Tuesday, September 6, 2016

THE HOUSE UPDATE: DIY project, paint the fireplace_done

So... if you've been following our house building project, you'll know that painting this brand new electric faux-fireplace's mantle was on my to-do list. ...And as rarely as I'd advocate painting new wooden furniture in Oman (where it is disasterously overpriced) when you can't buy the colour you need, I make the exception.
 
This piece of furniture was from Pan Emirates. I loved the size and height of it for my faux-English living room. (Omani husband voted for European design so forgive---I wanted a chance to flex my Arabian decor muscle too). ...And I am a Canadian girl just a little bit still...
 
...A home is just not a home without a fireplace for friends and seating to be arranged about. What else do you sit by to have a tea, or make polite conversation around? (Having the TV on is still rude to me but flames give something for people with nothing to say to stare at).
 
While I haven't had the budget required to go truly 100% architecturally correct for English style (I need stair runners, and more art, and built-in bookcases, and more gyps---but less than Arabs generally believe they need for a European look) I wouldn't forgo the fireplace.
 
...But it had to fit into/with our moulding/gypsum chair-railing, so it became a painting project.
 
1.) I wiped the fireplace down from dust before painting with baby wipes. You can use a wet sponge and dish towel too then let it dry but I was lazy.
 
2.) I used National Paint brand wood primer, which I was very careful to apply in smooth one-directional brush strokes. I used 1 paint brush for each coat, because I love National's lack of long lasting scent but hate their difficulty to stir-ness;). I find changing brushes makes smoother  coats. ...And Jotun primer just seems to take forever to dry on wood or mdf paint projects. I can do 2 coats National primer in one evening and be done with it.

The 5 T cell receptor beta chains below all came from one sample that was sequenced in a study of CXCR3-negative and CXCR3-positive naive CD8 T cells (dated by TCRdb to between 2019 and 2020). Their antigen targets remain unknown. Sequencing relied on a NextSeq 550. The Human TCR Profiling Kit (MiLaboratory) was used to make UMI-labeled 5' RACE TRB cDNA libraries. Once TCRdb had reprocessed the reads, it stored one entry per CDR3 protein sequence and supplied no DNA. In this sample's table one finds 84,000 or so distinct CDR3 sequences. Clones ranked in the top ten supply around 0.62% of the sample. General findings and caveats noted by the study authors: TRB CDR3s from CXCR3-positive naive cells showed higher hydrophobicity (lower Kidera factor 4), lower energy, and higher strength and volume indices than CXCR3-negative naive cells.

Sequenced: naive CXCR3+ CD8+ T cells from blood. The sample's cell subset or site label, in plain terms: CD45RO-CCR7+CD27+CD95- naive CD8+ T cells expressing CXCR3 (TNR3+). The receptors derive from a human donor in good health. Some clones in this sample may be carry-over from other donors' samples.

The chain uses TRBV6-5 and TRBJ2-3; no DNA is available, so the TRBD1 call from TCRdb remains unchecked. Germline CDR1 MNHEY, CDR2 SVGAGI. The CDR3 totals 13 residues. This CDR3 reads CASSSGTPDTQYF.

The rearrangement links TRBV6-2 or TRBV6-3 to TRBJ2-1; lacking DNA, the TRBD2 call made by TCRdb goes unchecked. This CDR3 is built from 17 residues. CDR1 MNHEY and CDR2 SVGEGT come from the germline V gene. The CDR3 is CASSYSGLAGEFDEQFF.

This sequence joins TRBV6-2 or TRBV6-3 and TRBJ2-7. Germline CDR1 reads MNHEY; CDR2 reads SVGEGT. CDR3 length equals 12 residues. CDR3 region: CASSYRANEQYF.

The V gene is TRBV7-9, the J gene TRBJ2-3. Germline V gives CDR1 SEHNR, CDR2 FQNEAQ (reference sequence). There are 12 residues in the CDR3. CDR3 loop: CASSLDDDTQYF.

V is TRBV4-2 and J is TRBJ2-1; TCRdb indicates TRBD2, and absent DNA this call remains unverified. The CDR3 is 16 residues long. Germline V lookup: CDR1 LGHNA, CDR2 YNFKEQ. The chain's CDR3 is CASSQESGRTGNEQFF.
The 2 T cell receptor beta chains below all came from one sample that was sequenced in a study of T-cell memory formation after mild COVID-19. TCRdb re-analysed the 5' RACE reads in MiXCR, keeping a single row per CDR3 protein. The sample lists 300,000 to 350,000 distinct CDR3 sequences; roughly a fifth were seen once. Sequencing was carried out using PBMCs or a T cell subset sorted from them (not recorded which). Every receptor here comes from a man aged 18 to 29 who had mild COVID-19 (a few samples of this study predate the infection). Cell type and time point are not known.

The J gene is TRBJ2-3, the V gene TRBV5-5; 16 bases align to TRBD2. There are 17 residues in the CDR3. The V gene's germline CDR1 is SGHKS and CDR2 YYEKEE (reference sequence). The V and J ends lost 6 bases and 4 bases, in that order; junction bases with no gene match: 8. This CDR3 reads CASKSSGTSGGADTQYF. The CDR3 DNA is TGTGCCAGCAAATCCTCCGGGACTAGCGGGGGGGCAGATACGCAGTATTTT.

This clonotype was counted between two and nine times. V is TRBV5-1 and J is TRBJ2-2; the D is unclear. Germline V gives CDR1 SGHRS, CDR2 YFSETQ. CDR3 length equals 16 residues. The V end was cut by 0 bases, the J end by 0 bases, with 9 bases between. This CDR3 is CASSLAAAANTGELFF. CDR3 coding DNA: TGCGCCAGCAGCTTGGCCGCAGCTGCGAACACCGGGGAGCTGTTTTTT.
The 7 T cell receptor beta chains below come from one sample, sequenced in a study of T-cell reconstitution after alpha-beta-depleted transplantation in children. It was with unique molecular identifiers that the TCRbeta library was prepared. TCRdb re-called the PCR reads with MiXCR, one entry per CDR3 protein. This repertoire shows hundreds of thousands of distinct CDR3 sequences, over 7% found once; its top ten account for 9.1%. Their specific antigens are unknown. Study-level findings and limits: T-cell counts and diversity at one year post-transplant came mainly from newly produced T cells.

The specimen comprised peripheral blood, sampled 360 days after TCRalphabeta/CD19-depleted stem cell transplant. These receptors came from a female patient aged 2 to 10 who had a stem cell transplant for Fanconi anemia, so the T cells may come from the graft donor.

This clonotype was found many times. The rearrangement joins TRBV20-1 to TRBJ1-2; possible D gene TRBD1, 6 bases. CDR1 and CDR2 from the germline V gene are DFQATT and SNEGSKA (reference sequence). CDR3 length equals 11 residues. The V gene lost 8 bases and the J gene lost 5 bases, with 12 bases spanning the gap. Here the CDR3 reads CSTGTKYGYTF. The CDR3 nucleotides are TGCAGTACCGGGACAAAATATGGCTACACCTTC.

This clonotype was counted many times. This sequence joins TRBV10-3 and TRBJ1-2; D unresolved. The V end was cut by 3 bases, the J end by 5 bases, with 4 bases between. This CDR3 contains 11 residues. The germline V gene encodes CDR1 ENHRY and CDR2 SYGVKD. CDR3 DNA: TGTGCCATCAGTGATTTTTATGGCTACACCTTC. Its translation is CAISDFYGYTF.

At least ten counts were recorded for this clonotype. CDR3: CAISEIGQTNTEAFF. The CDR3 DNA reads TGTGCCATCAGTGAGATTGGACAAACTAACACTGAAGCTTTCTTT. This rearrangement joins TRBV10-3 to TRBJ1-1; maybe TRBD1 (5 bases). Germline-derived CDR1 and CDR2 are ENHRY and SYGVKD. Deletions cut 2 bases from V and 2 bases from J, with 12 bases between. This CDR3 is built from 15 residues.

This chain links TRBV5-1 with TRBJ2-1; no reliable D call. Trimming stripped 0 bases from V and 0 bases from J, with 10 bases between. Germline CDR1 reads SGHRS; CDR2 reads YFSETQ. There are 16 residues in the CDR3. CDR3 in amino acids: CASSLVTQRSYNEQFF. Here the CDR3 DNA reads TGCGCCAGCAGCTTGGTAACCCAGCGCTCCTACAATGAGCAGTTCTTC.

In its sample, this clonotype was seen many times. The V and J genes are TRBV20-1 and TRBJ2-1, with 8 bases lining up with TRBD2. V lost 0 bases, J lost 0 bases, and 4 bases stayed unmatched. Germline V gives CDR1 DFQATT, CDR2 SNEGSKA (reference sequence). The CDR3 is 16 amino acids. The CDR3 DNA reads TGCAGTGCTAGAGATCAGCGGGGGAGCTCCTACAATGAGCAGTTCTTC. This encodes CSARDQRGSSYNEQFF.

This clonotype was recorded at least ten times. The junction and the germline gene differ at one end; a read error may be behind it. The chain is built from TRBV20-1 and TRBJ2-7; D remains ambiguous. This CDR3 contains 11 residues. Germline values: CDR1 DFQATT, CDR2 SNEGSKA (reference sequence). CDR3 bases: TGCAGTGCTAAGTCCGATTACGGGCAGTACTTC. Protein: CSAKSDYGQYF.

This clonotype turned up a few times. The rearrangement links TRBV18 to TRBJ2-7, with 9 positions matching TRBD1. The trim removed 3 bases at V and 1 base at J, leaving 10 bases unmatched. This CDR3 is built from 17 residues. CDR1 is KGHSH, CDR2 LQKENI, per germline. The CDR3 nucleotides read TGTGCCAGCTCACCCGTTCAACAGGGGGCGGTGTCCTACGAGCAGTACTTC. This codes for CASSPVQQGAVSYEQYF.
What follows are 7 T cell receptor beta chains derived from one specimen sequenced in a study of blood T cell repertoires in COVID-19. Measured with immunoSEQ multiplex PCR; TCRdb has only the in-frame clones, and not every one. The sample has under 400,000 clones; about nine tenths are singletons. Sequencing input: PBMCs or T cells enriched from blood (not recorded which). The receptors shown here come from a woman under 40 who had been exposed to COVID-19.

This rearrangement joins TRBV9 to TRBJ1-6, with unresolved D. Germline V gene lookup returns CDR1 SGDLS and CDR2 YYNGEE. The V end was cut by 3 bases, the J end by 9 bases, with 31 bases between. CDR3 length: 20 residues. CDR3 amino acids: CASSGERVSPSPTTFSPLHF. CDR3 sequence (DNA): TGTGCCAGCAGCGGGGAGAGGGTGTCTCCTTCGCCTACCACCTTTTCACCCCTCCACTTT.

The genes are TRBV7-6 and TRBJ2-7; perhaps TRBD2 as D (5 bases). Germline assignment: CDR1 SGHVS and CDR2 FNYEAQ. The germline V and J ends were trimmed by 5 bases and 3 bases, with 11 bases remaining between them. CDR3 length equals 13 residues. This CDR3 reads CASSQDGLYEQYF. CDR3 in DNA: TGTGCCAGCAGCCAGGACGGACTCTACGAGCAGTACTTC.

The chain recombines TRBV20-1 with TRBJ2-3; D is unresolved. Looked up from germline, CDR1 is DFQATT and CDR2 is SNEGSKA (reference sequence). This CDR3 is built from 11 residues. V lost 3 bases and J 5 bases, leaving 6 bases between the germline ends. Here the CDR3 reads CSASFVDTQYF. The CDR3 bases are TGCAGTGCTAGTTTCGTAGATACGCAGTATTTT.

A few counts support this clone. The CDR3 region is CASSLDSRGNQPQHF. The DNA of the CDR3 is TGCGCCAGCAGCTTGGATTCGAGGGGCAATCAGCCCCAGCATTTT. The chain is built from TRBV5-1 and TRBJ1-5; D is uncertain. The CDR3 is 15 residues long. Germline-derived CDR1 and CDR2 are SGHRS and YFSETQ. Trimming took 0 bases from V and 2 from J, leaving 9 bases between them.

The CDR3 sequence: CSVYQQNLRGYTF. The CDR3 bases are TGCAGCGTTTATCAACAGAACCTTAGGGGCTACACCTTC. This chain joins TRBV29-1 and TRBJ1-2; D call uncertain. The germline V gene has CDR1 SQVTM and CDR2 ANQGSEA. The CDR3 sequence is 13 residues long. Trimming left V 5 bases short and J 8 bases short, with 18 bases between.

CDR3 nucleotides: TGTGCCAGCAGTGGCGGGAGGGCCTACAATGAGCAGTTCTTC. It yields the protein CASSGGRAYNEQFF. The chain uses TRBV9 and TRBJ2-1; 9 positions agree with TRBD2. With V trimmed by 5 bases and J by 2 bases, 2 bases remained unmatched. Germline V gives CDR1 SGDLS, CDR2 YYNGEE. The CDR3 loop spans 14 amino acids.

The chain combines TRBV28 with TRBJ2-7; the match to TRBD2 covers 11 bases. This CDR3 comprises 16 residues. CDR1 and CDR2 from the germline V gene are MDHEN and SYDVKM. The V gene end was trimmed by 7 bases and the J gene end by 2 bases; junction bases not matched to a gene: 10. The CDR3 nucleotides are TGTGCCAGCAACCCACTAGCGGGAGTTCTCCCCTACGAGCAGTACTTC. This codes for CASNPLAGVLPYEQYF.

3.) Before applying the second coat of primer I checked to make sure the first coat was 100% dry (it was after 2 hours). I also picked off and smoothed (sand if you must) lightly any drips I'd missed. Then, using the same method in step 2.) I added the second coat.
 
4.) The next day I did one coat of Jotun classic white matte interior paint (the same paint I used for all our villa's mouldings/gyps and ceilings). I used a wider brush for the paint to reduce strokes required, and did details with a stiffer bristled smaller brush. I let this dry 24 hours. muscat is humid.
 
5.)  The next day I did the second coat, same method a step #4. Then it was done.
 
National wood primer is much cheaper than Jotun, and works better for my purposes. For brushes I spent 4 omr. For primer I think less than 5 omr (I bought other paints that day so it was less but how much so I cannot recall). I already had the Jotun (non-oil) matte interior paint (cheapest kind) in Classic White. I am happy with how it turned out, and it blends with the rest of the room. People in general assume we spent way more money on the living room than we did. It was one of the cheaper rooms decor-wise, beyond furniture, and I think I still did buy less furniture than Omanis do for their guest-sitting room. I have 4 side chairs however, that require painting and re-upholstery, and I am still waiting for a curtain to be delivered, before this room's look to be finished off enough to show it off to y'all, so stay tuned.
 
...Chairs were used, 4-6 omr each. Awesome yes?
 
However, I have a new baby and I am back to work, so you may be waiting more than a month or two for that;).